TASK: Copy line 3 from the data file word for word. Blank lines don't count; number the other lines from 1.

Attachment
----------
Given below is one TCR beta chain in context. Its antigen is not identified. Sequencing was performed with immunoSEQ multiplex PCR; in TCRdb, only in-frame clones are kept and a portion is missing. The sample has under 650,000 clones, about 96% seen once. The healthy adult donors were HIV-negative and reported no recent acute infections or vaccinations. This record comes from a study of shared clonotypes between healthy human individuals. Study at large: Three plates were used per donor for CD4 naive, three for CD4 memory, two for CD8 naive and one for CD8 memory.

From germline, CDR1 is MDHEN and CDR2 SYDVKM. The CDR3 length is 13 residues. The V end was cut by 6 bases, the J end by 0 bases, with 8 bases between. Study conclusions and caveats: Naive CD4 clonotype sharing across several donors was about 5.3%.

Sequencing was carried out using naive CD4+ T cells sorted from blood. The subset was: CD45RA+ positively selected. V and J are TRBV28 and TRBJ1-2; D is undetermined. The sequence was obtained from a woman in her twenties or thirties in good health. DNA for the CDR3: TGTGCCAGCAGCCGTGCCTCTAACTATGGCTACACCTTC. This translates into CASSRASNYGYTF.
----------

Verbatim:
Sequencing was carried out using naive CD4+ T cells sorted from blood. The subset was: CD45RA+ positively selected. V and J are TRBV28 and TRBJ1-2; D is undetermined. The sequence was obtained from a woman in her twenties or thirties in good health. DNA for the CDR3: TGTGCCAGCAGCCGTGCCTCTAACTATGGCTACACCTTC. This translates into CASSRASNYGYTF.